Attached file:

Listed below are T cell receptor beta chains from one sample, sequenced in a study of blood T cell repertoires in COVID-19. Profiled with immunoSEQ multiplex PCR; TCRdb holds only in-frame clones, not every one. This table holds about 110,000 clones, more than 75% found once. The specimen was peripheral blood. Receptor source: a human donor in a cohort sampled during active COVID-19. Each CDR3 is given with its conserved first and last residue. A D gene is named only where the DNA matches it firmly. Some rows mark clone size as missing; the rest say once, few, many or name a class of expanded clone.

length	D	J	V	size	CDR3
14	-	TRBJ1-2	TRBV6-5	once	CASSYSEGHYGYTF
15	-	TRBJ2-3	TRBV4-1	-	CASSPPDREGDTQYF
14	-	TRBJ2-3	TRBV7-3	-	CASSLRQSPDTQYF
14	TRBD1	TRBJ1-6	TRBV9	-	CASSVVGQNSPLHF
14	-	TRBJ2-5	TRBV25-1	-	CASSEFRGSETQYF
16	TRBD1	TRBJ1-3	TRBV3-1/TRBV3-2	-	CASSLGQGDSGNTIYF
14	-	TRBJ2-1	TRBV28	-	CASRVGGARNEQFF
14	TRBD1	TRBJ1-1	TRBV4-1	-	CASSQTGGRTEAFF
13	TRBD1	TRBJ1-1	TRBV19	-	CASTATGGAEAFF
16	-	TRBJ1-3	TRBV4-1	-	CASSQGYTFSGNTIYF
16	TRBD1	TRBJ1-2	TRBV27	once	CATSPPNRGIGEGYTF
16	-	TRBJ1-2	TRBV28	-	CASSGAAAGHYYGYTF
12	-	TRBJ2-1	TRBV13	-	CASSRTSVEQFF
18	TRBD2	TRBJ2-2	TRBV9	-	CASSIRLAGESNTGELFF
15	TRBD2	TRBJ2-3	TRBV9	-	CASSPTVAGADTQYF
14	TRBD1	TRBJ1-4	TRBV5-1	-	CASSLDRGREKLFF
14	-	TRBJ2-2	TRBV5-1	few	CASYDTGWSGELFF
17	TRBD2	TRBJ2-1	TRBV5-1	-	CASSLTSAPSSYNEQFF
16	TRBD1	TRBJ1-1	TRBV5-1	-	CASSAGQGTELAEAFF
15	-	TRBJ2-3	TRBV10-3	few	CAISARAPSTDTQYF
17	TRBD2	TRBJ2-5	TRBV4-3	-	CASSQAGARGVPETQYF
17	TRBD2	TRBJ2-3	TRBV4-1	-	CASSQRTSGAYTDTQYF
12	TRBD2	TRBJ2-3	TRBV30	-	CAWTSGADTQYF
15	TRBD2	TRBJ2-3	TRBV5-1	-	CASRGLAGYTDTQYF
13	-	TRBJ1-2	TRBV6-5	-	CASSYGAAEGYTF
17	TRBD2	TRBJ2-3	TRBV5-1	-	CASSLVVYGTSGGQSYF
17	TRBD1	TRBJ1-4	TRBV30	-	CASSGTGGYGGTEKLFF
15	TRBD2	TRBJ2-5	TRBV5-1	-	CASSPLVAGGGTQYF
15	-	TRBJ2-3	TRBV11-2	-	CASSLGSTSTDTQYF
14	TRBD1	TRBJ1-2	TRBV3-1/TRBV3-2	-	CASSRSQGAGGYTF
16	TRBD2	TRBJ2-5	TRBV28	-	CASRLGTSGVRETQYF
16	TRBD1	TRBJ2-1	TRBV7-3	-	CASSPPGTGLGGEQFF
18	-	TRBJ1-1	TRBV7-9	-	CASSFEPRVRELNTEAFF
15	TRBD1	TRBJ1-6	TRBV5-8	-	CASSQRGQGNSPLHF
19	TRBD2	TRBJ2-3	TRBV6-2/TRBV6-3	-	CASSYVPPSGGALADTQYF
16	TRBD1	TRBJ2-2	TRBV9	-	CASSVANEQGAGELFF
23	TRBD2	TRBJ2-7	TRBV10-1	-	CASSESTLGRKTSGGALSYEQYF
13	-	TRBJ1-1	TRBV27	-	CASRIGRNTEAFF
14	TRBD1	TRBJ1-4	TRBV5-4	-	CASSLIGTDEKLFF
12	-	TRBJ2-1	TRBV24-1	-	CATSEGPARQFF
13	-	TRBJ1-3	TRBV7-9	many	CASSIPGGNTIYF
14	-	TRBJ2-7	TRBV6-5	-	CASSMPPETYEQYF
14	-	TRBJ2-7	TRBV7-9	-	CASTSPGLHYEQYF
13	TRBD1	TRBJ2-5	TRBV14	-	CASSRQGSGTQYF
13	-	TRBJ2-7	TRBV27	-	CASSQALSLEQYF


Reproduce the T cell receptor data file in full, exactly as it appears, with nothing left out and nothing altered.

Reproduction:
Listed below are T cell receptor beta chains from one sample, sequenced in a study of blood T cell repertoires in COVID-19. Profiled with immunoSEQ multiplex PCR; TCRdb holds only in-frame clones, not every one. This table holds about 110,000 clones, more than 75% found once. The specimen was peripheral blood. Receptor source: a human donor in a cohort sampled during active COVID-19. Each CDR3 is given with its conserved first and last residue. A D gene is named only where the DNA matches it firmly. Some rows mark clone size as missing; the rest say once, few, many or name a class of expanded clone.

length	D	J	V	size	CDR3
14	-	TRBJ1-2	TRBV6-5	once	CASSYSEGHYGYTF
15	-	TRBJ2-3	TRBV4-1	-	CASSPPDREGDTQYF
14	-	TRBJ2-3	TRBV7-3	-	CASSLRQSPDTQYF
14	TRBD1	TRBJ1-6	TRBV9	-	CASSVVGQNSPLHF
14	-	TRBJ2-5	TRBV25-1	-	CASSEFRGSETQYF
16	TRBD1	TRBJ1-3	TRBV3-1/TRBV3-2	-	CASSLGQGDSGNTIYF
14	-	TRBJ2-1	TRBV28	-	CASRVGGARNEQFF
14	TRBD1	TRBJ1-1	TRBV4-1	-	CASSQTGGRTEAFF
13	TRBD1	TRBJ1-1	TRBV19	-	CASTATGGAEAFF
16	-	TRBJ1-3	TRBV4-1	-	CASSQGYTFSGNTIYF
16	TRBD1	TRBJ1-2	TRBV27	once	CATSPPNRGIGEGYTF
16	-	TRBJ1-2	TRBV28	-	CASSGAAAGHYYGYTF
12	-	TRBJ2-1	TRBV13	-	CASSRTSVEQFF
18	TRBD2	TRBJ2-2	TRBV9	-	CASSIRLAGESNTGELFF
15	TRBD2	TRBJ2-3	TRBV9	-	CASSPTVAGADTQYF
14	TRBD1	TRBJ1-4	TRBV5-1	-	CASSLDRGREKLFF
14	-	TRBJ2-2	TRBV5-1	few	CASYDTGWSGELFF
17	TRBD2	TRBJ2-1	TRBV5-1	-	CASSLTSAPSSYNEQFF
16	TRBD1	TRBJ1-1	TRBV5-1	-	CASSAGQGTELAEAFF
15	-	TRBJ2-3	TRBV10-3	few	CAISARAPSTDTQYF
17	TRBD2	TRBJ2-5	TRBV4-3	-	CASSQAGARGVPETQYF
17	TRBD2	TRBJ2-3	TRBV4-1	-	CASSQRTSGAYTDTQYF
12	TRBD2	TRBJ2-3	TRBV30	-	CAWTSGADTQYF
15	TRBD2	TRBJ2-3	TRBV5-1	-	CASRGLAGYTDTQYF
13	-	TRBJ1-2	TRBV6-5	-	CASSYGAAEGYTF
17	TRBD2	TRBJ2-3	TRBV5-1	-	CASSLVVYGTSGGQSYF
17	TRBD1	TRBJ1-4	TRBV30	-	CASSGTGGYGGTEKLFF
15	TRBD2	TRBJ2-5	TRBV5-1	-	CASSPLVAGGGTQYF
15	-	TRBJ2-3	TRBV11-2	-	CASSLGSTSTDTQYF
14	TRBD1	TRBJ1-2	TRBV3-1/TRBV3-2	-	CASSRSQGAGGYTF
16	TRBD2	TRBJ2-5	TRBV28	-	CASRLGTSGVRETQYF
16	TRBD1	TRBJ2-1	TRBV7-3	-	CASSPPGTGLGGEQFF
18	-	TRBJ1-1	TRBV7-9	-	CASSFEPRVRELNTEAFF
15	TRBD1	TRBJ1-6	TRBV5-8	-	CASSQRGQGNSPLHF
19	TRBD2	TRBJ2-3	TRBV6-2/TRBV6-3	-	CASSYVPPSGGALADTQYF
16	TRBD1	TRBJ2-2	TRBV9	-	CASSVANEQGAGELFF
23	TRBD2	TRBJ2-7	TRBV10-1	-	CASSESTLGRKTSGGALSYEQYF
13	-	TRBJ1-1	TRBV27	-	CASRIGRNTEAFF
14	TRBD1	TRBJ1-4	TRBV5-4	-	CASSLIGTDEKLFF
12	-	TRBJ2-1	TRBV24-1	-	CATSEGPARQFF
13	-	TRBJ1-3	TRBV7-9	many	CASSIPGGNTIYF
14	-	TRBJ2-7	TRBV6-5	-	CASSMPPETYEQYF
14	-	TRBJ2-7	TRBV7-9	-	CASTSPGLHYEQYF
13	TRBD1	TRBJ2-5	TRBV14	-	CASSRQGSGTQYF
13	-	TRBJ2-7	TRBV27	-	CASSQALSLEQYF